A lot of businesses think one is more important than the other, but established brands know that a brand foundation and business plan complement each other, and are vital if you want to achieve success.
Beyond a pretty logo, a brand is what differentiates you from the competitors. It tells customers about your message, values, and goals. It also defines what kind of image you want your brand to have.
A business with a strong brand foundation will attract customers because nowadays, people won’t just buy your products or services. They want to support a brand that matches their personal values.
Therefore, when creating a brand foundation, you should at least answer these questions:
- What message do you want to convey?
- What is it that you want to achieve?
- Why does your brand matter?
- Why and how do you come up with this business?
Meanwhile, a business plan is the how — the programs and strategies required to spread your message and achieve your goals. For instance, a business plan can help you to:
- Analyze your industry to see opportunities and threats.
- Know your potential customers.
- Plan what kind of services or products you want to sell that will support your values and goals.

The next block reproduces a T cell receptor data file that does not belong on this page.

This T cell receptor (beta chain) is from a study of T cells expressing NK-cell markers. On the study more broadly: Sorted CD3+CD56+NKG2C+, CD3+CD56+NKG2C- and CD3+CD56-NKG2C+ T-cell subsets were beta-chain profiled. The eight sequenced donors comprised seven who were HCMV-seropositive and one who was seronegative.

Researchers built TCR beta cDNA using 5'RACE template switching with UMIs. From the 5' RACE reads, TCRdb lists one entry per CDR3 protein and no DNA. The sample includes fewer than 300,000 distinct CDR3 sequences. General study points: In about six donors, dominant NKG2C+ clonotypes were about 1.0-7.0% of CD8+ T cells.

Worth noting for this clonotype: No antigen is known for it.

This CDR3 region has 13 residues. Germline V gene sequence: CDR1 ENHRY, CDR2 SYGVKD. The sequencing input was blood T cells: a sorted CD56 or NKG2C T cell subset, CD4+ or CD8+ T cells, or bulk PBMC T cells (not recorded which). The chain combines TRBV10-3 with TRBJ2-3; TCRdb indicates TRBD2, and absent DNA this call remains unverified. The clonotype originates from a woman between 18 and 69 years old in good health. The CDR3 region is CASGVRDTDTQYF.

- Create a marketing plan to reach your target audiences.
- Create a brand plan.
So ultimately, creating a brand will be part of your business plan. They might be different, however, these elements are intertwined and integrating these two will do wonders for your business.
How Will a Brand Foundation and a Business Plan Help Your Business?
Planning and setting up a business can be easily done. But maintaining one and make it profitable is a different story.
For instance, a part of building a business is to create a website. One of the main points of your branding strategy is to create a catchy domain name, which will reflect your brand.
If you’re stuck when coming up with a domain name, you can check these tools to get inspiration or check the availability of your desired name.